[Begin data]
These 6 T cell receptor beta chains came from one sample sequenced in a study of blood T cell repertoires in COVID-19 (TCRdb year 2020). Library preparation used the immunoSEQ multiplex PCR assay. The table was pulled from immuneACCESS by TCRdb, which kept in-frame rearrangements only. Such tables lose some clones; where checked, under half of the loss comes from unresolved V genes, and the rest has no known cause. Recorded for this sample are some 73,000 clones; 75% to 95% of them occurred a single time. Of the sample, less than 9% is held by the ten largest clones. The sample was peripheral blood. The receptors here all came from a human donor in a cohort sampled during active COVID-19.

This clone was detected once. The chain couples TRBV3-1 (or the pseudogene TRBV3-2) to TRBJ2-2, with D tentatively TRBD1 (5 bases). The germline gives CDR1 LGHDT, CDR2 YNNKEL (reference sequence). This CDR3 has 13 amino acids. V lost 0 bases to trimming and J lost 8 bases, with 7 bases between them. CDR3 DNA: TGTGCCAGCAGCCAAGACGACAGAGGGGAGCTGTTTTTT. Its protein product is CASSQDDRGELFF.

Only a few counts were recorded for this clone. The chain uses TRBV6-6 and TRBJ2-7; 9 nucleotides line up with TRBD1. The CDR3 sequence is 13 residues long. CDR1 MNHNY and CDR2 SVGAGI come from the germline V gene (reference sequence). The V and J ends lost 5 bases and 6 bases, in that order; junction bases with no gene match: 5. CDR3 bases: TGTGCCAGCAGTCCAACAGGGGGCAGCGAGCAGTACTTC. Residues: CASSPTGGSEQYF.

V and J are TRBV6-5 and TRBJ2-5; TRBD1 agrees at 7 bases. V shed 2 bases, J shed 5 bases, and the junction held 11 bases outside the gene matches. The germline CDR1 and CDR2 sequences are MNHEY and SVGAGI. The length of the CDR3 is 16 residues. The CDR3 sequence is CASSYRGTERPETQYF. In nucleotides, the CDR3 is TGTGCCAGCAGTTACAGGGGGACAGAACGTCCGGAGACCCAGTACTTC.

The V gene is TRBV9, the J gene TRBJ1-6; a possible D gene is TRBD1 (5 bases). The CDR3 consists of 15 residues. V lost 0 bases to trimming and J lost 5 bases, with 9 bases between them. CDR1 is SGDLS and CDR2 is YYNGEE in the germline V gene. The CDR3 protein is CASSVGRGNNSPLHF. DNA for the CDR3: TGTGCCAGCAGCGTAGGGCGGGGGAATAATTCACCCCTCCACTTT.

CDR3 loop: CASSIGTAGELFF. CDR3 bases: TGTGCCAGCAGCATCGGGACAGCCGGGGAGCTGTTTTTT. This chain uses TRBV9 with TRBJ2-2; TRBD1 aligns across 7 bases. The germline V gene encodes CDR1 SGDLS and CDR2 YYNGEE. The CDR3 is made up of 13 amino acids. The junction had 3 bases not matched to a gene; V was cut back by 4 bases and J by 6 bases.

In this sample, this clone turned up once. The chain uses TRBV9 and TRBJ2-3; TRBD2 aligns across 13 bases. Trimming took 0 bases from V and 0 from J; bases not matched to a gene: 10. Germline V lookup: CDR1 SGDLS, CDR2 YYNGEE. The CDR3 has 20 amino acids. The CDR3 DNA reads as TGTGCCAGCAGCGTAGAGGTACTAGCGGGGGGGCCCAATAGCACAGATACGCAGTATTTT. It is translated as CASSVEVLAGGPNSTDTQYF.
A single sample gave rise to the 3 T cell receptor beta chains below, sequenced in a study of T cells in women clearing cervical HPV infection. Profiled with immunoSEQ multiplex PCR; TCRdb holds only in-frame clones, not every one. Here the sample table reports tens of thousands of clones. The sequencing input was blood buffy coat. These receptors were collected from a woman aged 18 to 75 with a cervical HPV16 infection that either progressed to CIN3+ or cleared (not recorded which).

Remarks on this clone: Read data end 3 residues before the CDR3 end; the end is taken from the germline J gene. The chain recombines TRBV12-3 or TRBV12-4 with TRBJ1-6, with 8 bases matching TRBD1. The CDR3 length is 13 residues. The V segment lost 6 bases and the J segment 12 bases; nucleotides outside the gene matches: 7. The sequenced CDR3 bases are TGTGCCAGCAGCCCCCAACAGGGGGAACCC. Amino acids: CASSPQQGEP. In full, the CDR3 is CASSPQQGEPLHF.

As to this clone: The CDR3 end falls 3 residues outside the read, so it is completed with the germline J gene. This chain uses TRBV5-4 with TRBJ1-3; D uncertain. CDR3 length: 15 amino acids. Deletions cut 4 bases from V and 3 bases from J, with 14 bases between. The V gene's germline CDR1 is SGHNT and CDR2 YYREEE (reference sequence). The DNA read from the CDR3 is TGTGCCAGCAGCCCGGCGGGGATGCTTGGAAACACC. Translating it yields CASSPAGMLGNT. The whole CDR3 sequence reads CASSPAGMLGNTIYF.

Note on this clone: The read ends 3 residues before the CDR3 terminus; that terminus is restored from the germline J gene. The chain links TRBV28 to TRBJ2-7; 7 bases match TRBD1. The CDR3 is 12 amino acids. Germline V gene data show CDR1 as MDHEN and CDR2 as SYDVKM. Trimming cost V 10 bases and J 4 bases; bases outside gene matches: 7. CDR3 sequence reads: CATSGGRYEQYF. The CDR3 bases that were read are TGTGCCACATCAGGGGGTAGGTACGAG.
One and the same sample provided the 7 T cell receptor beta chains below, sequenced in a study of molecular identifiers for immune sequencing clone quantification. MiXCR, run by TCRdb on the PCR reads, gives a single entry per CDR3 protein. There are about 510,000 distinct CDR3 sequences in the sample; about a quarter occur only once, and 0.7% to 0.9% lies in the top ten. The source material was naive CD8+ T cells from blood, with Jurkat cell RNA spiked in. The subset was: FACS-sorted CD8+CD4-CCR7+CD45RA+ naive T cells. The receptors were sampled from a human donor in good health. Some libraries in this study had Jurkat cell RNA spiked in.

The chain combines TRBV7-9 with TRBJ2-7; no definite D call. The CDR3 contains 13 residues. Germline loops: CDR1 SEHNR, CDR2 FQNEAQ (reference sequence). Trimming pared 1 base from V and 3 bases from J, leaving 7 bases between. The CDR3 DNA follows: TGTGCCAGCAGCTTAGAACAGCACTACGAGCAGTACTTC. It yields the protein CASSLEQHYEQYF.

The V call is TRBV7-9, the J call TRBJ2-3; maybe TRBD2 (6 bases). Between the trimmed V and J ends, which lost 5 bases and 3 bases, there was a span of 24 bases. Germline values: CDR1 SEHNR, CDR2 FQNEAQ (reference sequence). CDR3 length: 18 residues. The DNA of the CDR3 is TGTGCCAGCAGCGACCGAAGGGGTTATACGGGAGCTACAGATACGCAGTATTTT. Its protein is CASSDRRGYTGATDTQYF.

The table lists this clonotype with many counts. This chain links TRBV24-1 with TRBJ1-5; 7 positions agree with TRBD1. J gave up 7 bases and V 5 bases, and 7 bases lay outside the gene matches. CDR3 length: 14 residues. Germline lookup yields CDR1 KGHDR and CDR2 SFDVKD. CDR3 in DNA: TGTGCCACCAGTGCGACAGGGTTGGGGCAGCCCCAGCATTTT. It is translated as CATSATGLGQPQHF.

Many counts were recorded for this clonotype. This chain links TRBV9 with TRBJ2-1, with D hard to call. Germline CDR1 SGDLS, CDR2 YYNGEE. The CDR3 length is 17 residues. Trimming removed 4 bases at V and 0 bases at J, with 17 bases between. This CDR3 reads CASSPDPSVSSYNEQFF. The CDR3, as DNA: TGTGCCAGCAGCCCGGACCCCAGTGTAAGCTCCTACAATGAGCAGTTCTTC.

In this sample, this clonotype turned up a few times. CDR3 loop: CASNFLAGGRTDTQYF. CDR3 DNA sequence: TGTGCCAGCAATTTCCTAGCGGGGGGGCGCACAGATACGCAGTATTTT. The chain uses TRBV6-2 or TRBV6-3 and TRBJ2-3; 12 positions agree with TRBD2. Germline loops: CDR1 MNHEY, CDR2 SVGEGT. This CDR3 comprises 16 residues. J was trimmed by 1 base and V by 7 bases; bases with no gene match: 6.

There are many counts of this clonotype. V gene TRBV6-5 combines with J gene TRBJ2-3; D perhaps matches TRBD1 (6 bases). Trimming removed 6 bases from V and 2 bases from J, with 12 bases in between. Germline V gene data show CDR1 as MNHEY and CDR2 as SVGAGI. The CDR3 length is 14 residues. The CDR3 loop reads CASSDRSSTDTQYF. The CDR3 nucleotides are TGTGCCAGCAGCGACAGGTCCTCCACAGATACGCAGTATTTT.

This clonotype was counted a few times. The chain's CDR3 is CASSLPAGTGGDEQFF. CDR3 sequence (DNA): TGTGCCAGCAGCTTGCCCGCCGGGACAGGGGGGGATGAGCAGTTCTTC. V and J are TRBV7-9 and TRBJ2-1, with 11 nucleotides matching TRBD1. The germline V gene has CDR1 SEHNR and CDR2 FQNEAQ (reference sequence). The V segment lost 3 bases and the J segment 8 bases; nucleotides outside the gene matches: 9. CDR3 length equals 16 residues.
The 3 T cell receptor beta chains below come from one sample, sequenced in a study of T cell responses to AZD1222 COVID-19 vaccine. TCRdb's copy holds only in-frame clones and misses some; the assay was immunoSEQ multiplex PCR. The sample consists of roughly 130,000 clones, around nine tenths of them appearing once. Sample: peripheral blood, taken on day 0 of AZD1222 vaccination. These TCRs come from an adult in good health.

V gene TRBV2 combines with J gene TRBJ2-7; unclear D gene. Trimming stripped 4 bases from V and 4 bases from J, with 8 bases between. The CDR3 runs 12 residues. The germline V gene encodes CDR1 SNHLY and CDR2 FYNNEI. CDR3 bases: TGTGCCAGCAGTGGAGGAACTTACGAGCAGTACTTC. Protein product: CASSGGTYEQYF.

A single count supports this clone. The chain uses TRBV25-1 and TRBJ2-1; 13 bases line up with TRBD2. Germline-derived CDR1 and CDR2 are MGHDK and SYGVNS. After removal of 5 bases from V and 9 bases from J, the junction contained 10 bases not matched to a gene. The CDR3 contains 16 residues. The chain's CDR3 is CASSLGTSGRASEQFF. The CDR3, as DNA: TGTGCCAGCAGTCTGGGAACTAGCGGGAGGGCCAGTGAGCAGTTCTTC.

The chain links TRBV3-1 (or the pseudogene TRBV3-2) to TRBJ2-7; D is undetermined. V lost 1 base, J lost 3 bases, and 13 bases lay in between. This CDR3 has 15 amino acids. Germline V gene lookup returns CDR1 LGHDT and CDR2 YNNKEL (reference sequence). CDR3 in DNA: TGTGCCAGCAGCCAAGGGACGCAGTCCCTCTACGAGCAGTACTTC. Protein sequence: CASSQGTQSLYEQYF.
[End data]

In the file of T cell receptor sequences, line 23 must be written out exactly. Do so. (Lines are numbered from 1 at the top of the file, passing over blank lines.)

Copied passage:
The chain links TRBV3-1 (or the pseudogene TRBV3-2) to TRBJ2-7; D is undetermined. V lost 1 base, J lost 3 bases, and 13 bases lay in between. This CDR3 has 15 amino acids. Germline V gene lookup returns CDR1 LGHDT and CDR2 YNNKEL (reference sequence). CDR3 in DNA: TGTGCCAGCAGCCAAGGGACGCAGTCCCTCTACGAGCAGTACTTC. Protein sequence: CASSQGTQSLYEQYF.